Platinum vs. Palladium: Which is the better Investment?

Platinum vs. Palladium: Which is the better Investment?

Last Updated on March 12, 2021 by Editor Futurescope

Investing in precious metals only continues to grow in popularity. Buying bars, coins, and rounds are an easy way to diversify a portfolio, hedge against inflation, and for some, add unique and collectible physical products to a basket of assets. 

Many look towards silver and gold when it comes time to purchase physical bullion, but others are expressing interest in how they can buy palladium or platinum. These two metals often maintain a high spot price but are much less noticed or discussed.  

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Platinum is a precious metal that has been used in a wide range of industries. Once seen as a nuisance by Spanish miners in the 1600s, today’s precious metal collectors understand the metal is rarer than gold. Today, platinum is often used in catalytic converters, metal machinery electrodes, and turbine engines.  

Palladium is often confused with platinum as it is categorized as a platinum group metal. Like platinum, palladium is also used in jewelry and industry. Palladium was discovered in the early 1800s and largely looks similar to platinum, with the exception that it is just a slightly darker white. It is not known how much palladium is on the earth, but miners understand there is a larger supply than for gold and platinum.  

Since the two metals share many similarities, are there advantages to investing in one over the other? Is platinum or palladium a better choice for those looking to add bullion to their portfolio? Keep reading to learn more. 

Breaking Down Platinum and Palladium Bullion

The rarity of a metal often correlates with its price. Bullion that is harder to find or has a smaller supply will usually maintain a higher value. As a result, palladium is a better choice for investors interested in adding a more exclusive metal to their portfolio. The global supply of platinum rests at about 1/10 of gold, but palladium still remains fifteen times rarer than platinum. The global platinum supply would only last for a year if mining halted.  

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Even though palladium is much rarer and more valuable than platinum, there was a time when platinum enjoyed a higher spot price than gold. However, investors who are interested in the most stable precious metal should buy platinum.  

The mining process for platinum is more stable than for palladium as operations go on across several nations to extract the white metal. In contrast, the vast majority of palladium mining comes from two countries, meaning price swings are more evident if instability or other complications in these nations impact mining. In March 2020, the price of palladium rose 15% in South Africa (a major hub for palladium mining) after the nation’s president temporarily shut down the mining sector. The price of platinum also jumped nearly 11%.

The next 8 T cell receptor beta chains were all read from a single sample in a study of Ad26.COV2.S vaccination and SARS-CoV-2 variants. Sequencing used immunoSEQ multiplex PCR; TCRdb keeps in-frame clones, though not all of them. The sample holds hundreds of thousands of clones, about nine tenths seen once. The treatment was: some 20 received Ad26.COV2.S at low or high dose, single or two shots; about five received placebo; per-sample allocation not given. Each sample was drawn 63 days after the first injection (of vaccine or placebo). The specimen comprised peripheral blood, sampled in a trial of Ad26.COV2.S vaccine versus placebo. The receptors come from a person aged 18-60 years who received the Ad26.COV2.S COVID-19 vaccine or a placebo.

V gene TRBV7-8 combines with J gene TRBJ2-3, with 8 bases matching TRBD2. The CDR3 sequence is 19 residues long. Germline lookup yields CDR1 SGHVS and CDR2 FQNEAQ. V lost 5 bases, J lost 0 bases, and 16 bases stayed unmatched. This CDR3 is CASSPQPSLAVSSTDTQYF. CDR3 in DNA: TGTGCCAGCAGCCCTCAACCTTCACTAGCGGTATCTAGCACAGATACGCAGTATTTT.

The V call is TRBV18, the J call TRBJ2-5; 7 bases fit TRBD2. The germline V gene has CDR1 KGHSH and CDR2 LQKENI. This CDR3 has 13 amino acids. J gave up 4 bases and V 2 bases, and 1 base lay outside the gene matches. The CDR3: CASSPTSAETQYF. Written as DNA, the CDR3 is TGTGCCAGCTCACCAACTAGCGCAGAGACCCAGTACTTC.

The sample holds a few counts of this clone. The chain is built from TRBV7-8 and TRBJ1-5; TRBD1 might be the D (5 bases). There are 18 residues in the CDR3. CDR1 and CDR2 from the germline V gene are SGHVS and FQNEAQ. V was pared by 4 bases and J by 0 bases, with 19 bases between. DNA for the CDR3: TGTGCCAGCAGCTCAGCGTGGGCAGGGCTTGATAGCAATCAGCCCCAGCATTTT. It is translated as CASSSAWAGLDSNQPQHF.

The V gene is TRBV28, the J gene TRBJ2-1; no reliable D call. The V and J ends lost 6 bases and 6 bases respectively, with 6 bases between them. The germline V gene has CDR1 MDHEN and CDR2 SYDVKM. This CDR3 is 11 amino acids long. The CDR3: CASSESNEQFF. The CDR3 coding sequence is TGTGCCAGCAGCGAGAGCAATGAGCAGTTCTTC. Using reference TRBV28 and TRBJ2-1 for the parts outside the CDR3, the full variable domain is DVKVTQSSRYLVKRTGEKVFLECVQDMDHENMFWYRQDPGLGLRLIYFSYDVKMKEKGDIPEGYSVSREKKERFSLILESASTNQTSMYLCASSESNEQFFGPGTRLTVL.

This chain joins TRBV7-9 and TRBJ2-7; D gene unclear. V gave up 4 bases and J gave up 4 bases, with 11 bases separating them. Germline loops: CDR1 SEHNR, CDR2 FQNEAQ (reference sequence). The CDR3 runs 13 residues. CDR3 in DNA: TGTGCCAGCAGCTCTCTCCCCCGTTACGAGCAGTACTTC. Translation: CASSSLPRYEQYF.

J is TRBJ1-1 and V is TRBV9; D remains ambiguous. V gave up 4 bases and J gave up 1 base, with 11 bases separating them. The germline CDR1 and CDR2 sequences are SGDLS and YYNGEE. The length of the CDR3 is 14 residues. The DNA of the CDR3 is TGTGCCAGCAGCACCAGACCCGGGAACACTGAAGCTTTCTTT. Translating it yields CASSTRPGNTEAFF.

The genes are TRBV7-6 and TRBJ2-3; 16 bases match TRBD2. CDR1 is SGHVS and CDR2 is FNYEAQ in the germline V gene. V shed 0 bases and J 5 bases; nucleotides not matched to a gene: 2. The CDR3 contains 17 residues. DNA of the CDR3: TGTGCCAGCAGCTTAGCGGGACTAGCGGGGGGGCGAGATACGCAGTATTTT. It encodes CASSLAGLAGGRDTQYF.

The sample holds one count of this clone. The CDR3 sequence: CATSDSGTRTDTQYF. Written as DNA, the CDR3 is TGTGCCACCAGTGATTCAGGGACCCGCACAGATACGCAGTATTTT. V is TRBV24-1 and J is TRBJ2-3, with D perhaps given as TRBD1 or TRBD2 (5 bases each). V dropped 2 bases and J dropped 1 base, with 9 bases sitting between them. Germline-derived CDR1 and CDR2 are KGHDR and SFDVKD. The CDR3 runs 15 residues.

The limited scope of palladium mining operations makes the metal more volatile from a price standpoint. While prices could rise if demand continues to do so, the spot ebbs and flows at a faster rate than platinum. Investors who are eager for a more stable bullion investment to hedge against inflation or protect a portfolio would be better off investing in platinum. 

Understanding The Better Choice Between Platinum and Palladium 

Investors who want to dip into precious metals will not go wrong with either palladium or platinum. Each of the white-colored metals maintains a strong value, is used in a range of important industries, and is rare in relation to other metals. Platinum and palladium coins, especially those minted by national governments, are in great demand and highly prized by collectors due to their allure and beauty. 

Overall, the better investment choice comes down to personal preference. Deciding on one metal or another will hinge on an investor’s personal financial goals and risk tolerance. Both metals can be bought fairly easily, as there are a number of coins, bars, and rounds made of platinum and palladium for consumers to purchase.  

People who are eager to weather greater volatility with the potential for higher prices should opt for palladium. Others who are more concerned about price stability and steady mining operations to keep up supply should choose platinum.

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